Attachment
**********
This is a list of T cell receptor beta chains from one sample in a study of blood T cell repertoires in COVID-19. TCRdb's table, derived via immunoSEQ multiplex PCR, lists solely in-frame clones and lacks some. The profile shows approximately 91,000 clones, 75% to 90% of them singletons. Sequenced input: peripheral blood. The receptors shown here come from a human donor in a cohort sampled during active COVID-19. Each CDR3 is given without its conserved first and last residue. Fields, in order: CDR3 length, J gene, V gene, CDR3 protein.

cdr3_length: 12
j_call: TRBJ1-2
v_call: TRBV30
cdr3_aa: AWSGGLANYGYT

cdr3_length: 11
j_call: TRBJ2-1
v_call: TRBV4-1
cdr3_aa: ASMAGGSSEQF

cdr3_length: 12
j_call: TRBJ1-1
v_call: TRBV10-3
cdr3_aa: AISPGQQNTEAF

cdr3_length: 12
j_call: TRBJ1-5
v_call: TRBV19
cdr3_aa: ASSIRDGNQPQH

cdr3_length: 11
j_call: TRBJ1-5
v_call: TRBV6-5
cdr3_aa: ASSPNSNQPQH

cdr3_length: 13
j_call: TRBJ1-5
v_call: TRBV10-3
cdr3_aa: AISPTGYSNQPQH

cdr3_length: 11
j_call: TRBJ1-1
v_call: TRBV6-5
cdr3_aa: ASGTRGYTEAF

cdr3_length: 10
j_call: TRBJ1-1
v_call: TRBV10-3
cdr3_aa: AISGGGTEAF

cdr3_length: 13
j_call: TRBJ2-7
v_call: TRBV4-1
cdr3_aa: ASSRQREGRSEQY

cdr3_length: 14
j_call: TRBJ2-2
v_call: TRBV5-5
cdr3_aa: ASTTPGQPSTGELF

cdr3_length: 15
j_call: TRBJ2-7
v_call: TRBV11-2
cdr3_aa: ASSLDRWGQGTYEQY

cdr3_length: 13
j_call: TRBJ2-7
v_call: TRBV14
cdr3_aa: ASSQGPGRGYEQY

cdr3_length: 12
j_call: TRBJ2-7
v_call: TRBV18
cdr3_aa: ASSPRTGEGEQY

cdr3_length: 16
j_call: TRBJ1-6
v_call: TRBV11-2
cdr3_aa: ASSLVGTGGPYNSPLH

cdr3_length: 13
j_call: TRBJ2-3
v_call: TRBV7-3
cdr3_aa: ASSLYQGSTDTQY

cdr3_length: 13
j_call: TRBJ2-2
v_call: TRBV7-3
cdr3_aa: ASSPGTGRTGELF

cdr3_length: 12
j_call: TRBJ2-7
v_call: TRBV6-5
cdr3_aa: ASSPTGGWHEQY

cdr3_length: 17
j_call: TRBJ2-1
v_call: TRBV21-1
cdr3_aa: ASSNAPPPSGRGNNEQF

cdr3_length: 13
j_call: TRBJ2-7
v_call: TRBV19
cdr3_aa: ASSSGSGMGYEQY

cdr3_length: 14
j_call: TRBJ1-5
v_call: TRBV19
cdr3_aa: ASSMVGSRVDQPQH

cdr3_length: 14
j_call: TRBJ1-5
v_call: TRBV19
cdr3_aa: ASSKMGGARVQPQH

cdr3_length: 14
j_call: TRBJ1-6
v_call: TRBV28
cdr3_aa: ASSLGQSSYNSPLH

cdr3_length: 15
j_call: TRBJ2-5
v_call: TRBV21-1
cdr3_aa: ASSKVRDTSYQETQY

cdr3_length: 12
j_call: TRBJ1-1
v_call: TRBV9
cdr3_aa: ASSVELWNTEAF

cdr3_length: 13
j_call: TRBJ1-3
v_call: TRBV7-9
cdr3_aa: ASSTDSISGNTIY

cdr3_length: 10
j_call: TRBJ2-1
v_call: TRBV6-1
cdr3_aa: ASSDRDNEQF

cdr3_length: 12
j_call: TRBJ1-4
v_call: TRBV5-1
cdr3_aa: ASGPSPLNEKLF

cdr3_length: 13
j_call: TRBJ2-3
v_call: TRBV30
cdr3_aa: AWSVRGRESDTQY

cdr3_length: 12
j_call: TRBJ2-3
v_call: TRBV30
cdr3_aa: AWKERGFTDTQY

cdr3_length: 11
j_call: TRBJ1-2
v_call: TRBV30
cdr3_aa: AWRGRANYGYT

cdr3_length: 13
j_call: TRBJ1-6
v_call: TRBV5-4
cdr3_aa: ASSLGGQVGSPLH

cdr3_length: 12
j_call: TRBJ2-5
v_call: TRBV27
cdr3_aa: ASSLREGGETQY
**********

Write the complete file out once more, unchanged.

This is a list of T cell receptor beta chains from one sample in a study of blood T cell repertoires in COVID-19. TCRdb's table, derived via immunoSEQ multiplex PCR, lists solely in-frame clones and lacks some. The profile shows approximately 91,000 clones, 75% to 90% of them singletons. Sequenced input: peripheral blood. The receptors shown here come from a human donor in a cohort sampled during active COVID-19. Each CDR3 is given without its conserved first and last residue. Fields, in order: CDR3 length, J gene, V gene, CDR3 protein.

cdr3_length: 12
j_call: TRBJ1-2
v_call: TRBV30
cdr3_aa: AWSGGLANYGYT

cdr3_length: 11
j_call: TRBJ2-1
v_call: TRBV4-1
cdr3_aa: ASMAGGSSEQF

cdr3_length: 12
j_call: TRBJ1-1
v_call: TRBV10-3
cdr3_aa: AISPGQQNTEAF

cdr3_length: 12
j_call: TRBJ1-5
v_call: TRBV19
cdr3_aa: ASSIRDGNQPQH

cdr3_length: 11
j_call: TRBJ1-5
v_call: TRBV6-5
cdr3_aa: ASSPNSNQPQH

cdr3_length: 13
j_call: TRBJ1-5
v_call: TRBV10-3
cdr3_aa: AISPTGYSNQPQH

cdr3_length: 11
j_call: TRBJ1-1
v_call: TRBV6-5
cdr3_aa: ASGTRGYTEAF

cdr3_length: 10
j_call: TRBJ1-1
v_call: TRBV10-3
cdr3_aa: AISGGGTEAF

cdr3_length: 13
j_call: TRBJ2-7
v_call: TRBV4-1
cdr3_aa: ASSRQREGRSEQY

cdr3_length: 14
j_call: TRBJ2-2
v_call: TRBV5-5
cdr3_aa: ASTTPGQPSTGELF

cdr3_length: 15
j_call: TRBJ2-7
v_call: TRBV11-2
cdr3_aa: ASSLDRWGQGTYEQY

cdr3_length: 13
j_call: TRBJ2-7
v_call: TRBV14
cdr3_aa: ASSQGPGRGYEQY

cdr3_length: 12
j_call: TRBJ2-7
v_call: TRBV18
cdr3_aa: ASSPRTGEGEQY

cdr3_length: 16
j_call: TRBJ1-6
v_call: TRBV11-2
cdr3_aa: ASSLVGTGGPYNSPLH

cdr3_length: 13
j_call: TRBJ2-3
v_call: TRBV7-3
cdr3_aa: ASSLYQGSTDTQY

cdr3_length: 13
j_call: TRBJ2-2
v_call: TRBV7-3
cdr3_aa: ASSPGTGRTGELF

cdr3_length: 12
j_call: TRBJ2-7
v_call: TRBV6-5
cdr3_aa: ASSPTGGWHEQY

cdr3_length: 17
j_call: TRBJ2-1
v_call: TRBV21-1
cdr3_aa: ASSNAPPPSGRGNNEQF

cdr3_length: 13
j_call: TRBJ2-7
v_call: TRBV19
cdr3_aa: ASSSGSGMGYEQY

cdr3_length: 14
j_call: TRBJ1-5
v_call: TRBV19
cdr3_aa: ASSMVGSRVDQPQH

cdr3_length: 14
j_call: TRBJ1-5
v_call: TRBV19
cdr3_aa: ASSKMGGARVQPQH

cdr3_length: 14
j_call: TRBJ1-6
v_call: TRBV28
cdr3_aa: ASSLGQSSYNSPLH

cdr3_length: 15
j_call: TRBJ2-5
v_call: TRBV21-1
cdr3_aa: ASSKVRDTSYQETQY

cdr3_length: 12
j_call: TRBJ1-1
v_call: TRBV9
cdr3_aa: ASSVELWNTEAF

cdr3_length: 13
j_call: TRBJ1-3
v_call: TRBV7-9
cdr3_aa: ASSTDSISGNTIY

cdr3_length: 10
j_call: TRBJ2-1
v_call: TRBV6-1
cdr3_aa: ASSDRDNEQF

cdr3_length: 12
j_call: TRBJ1-4
v_call: TRBV5-1
cdr3_aa: ASGPSPLNEKLF

cdr3_length: 13
j_call: TRBJ2-3
v_call: TRBV30
cdr3_aa: AWSVRGRESDTQY

cdr3_length: 12
j_call: TRBJ2-3
v_call: TRBV30
cdr3_aa: AWKERGFTDTQY

cdr3_length: 11
j_call: TRBJ1-2
v_call: TRBV30
cdr3_aa: AWRGRANYGYT

cdr3_length: 13
j_call: TRBJ1-6
v_call: TRBV5-4
cdr3_aa: ASSLGGQVGSPLH

cdr3_length: 12
j_call: TRBJ2-5
v_call: TRBV27
cdr3_aa: ASSLREGGETQY